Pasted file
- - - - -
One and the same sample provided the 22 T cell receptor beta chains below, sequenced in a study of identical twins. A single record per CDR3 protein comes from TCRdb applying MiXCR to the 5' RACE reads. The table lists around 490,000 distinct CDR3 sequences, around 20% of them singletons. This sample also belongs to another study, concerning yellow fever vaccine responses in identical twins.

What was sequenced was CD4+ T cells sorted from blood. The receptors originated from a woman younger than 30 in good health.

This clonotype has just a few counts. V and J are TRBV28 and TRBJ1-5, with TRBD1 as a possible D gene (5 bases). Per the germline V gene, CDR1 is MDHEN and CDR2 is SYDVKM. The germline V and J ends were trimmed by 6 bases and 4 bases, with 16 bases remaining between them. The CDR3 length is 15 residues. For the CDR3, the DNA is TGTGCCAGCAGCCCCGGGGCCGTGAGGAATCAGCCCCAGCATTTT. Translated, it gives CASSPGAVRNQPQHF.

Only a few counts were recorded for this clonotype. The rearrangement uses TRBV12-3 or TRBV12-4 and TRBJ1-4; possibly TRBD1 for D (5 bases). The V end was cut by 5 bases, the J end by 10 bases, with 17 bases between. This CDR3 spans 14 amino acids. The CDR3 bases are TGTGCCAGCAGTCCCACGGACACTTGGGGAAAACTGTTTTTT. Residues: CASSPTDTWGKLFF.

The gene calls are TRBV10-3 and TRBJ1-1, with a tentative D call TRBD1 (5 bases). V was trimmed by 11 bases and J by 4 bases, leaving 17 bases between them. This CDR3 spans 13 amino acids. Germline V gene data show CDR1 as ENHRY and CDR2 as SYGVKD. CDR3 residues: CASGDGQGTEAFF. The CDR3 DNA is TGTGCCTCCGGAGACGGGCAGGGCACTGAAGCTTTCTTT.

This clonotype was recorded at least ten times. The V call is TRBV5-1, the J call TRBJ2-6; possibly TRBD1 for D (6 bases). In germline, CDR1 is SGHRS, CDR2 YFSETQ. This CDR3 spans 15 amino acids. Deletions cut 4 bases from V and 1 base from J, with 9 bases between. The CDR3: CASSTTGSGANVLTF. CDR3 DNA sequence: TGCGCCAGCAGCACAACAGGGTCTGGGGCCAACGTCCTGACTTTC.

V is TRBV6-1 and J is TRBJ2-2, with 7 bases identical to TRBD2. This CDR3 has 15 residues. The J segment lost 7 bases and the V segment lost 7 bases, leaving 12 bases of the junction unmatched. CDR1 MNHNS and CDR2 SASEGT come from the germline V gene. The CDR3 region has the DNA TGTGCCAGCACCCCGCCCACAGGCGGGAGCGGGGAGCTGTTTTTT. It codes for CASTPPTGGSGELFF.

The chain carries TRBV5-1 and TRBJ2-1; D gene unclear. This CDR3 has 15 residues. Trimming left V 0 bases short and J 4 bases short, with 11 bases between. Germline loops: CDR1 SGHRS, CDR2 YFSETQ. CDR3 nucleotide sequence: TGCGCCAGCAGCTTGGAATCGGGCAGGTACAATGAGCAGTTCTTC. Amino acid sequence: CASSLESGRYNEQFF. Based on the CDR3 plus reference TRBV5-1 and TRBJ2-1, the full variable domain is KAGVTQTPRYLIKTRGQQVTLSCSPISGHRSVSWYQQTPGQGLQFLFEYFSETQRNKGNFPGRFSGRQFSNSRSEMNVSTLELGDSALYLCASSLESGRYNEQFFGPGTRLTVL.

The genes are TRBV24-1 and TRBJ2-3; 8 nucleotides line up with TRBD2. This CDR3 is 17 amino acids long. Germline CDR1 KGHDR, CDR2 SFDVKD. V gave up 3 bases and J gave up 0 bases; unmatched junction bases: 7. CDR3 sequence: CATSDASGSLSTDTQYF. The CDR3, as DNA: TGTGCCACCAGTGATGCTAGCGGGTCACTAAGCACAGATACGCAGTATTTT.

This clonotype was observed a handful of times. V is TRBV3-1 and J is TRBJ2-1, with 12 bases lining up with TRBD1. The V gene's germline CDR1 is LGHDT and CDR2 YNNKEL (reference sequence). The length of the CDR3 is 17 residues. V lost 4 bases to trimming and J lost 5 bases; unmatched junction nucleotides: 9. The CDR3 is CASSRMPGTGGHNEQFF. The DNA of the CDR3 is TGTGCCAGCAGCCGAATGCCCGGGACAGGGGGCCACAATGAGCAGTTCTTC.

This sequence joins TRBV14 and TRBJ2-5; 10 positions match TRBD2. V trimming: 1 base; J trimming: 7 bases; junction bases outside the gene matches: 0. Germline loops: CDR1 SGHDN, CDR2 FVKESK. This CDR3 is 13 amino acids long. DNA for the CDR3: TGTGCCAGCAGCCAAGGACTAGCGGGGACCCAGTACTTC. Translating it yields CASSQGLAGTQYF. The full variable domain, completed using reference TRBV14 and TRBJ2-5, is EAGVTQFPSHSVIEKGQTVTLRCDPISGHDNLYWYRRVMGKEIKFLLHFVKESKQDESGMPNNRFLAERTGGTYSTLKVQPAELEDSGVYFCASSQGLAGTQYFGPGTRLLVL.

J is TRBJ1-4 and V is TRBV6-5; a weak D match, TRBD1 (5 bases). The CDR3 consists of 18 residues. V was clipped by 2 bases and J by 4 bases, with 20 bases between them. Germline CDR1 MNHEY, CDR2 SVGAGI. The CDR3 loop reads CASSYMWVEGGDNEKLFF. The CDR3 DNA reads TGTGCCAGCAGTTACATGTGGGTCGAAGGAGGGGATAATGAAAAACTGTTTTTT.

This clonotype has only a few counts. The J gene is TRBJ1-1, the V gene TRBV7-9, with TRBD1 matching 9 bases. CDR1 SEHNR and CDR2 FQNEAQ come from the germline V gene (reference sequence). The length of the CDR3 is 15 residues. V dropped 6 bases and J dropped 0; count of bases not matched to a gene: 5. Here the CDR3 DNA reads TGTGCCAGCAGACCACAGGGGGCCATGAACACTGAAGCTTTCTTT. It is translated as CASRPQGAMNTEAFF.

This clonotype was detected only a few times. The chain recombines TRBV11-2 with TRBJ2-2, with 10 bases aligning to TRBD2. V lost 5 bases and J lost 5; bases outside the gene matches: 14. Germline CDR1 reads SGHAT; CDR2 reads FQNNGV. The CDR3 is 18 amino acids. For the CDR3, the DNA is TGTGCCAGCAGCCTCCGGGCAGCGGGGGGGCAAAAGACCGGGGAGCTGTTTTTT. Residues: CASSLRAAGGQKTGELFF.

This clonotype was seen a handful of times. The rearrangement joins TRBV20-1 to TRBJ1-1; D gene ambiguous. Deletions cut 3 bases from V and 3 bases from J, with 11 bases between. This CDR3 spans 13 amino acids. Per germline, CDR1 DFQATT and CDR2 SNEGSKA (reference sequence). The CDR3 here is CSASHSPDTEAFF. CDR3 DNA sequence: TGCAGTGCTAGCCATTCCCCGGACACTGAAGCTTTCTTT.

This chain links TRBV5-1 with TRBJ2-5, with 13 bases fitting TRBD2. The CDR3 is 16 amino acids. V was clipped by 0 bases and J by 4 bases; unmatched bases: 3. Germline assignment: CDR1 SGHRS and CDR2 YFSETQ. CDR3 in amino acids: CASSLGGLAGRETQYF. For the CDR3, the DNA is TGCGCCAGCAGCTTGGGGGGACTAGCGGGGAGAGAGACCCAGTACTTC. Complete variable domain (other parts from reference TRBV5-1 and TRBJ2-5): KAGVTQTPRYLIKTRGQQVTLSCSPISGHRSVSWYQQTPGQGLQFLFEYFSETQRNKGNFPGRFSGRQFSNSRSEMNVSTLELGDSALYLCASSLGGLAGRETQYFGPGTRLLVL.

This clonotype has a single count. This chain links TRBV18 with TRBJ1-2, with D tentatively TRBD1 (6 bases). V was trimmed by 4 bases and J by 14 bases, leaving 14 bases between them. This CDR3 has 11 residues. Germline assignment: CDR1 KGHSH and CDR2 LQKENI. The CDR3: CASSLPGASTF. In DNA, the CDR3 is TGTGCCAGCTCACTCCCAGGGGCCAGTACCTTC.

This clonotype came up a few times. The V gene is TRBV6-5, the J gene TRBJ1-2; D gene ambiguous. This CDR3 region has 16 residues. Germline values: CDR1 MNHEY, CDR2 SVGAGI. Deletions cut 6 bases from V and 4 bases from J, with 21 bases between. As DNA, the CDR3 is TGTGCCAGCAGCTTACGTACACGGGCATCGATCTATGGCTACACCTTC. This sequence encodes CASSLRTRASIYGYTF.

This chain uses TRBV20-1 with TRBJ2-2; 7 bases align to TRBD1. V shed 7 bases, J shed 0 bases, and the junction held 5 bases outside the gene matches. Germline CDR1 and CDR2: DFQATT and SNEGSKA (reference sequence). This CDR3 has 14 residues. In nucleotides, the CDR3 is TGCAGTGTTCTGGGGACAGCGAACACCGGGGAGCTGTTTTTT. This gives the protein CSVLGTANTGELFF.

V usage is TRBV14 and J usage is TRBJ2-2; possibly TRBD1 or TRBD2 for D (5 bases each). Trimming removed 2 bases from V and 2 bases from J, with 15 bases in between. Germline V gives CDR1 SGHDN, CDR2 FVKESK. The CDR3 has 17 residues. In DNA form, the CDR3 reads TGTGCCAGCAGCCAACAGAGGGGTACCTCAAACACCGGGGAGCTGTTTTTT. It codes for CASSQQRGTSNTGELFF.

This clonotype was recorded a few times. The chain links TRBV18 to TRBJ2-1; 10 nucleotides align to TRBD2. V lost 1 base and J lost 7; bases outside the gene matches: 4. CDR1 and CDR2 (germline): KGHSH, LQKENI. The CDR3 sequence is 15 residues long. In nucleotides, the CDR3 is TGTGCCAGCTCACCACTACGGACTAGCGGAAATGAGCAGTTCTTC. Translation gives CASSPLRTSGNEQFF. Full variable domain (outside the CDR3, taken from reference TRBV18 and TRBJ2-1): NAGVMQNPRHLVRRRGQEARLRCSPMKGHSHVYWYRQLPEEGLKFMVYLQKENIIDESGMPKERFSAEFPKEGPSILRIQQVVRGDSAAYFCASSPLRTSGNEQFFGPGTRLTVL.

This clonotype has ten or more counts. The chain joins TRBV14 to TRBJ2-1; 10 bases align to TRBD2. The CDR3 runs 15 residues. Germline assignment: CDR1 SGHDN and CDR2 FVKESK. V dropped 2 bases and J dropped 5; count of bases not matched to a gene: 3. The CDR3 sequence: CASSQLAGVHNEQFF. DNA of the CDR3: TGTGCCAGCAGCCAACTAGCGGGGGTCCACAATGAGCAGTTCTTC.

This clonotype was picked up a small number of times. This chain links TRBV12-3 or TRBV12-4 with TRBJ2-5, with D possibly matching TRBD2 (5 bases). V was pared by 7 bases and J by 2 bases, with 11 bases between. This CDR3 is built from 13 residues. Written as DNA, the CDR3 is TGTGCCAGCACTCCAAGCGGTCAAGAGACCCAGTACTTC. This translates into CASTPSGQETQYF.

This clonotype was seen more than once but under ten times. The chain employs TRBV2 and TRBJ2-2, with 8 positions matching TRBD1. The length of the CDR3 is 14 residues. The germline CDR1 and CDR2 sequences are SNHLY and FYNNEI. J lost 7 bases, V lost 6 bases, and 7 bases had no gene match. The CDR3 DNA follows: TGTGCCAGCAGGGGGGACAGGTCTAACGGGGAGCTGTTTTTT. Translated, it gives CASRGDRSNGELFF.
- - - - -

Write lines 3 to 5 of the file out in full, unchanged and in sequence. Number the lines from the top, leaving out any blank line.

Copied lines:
This clonotype has just a few counts. V and J are TRBV28 and TRBJ1-5, with TRBD1 as a possible D gene (5 bases). Per the germline V gene, CDR1 is MDHEN and CDR2 is SYDVKM. The germline V and J ends were trimmed by 6 bases and 4 bases, with 16 bases remaining between them. The CDR3 length is 15 residues. For the CDR3, the DNA is TGTGCCAGCAGCCCCGGGGCCGTGAGGAATCAGCCCCAGCATTTT. Translated, it gives CASSPGAVRNQPQHF.

Only a few counts were recorded for this clonotype. The rearrangement uses TRBV12-3 or TRBV12-4 and TRBJ1-4; possibly TRBD1 for D (5 bases). The V end was cut by 5 bases, the J end by 10 bases, with 17 bases between. This CDR3 spans 14 amino acids. The CDR3 bases are TGTGCCAGCAGTCCCACGGACACTTGGGGAAAACTGTTTTTT. Residues: CASSPTDTWGKLFF.

The gene calls are TRBV10-3 and TRBJ1-1, with a tentative D call TRBD1 (5 bases). V was trimmed by 11 bases and J by 4 bases, leaving 17 bases between them. This CDR3 spans 13 amino acids. Germline V gene data show CDR1 as ENHRY and CDR2 as SYGVKD. CDR3 residues: CASGDGQGTEAFF. The CDR3 DNA is TGTGCCTCCGGAGACGGGCAGGGCACTGAAGCTTTCTTT.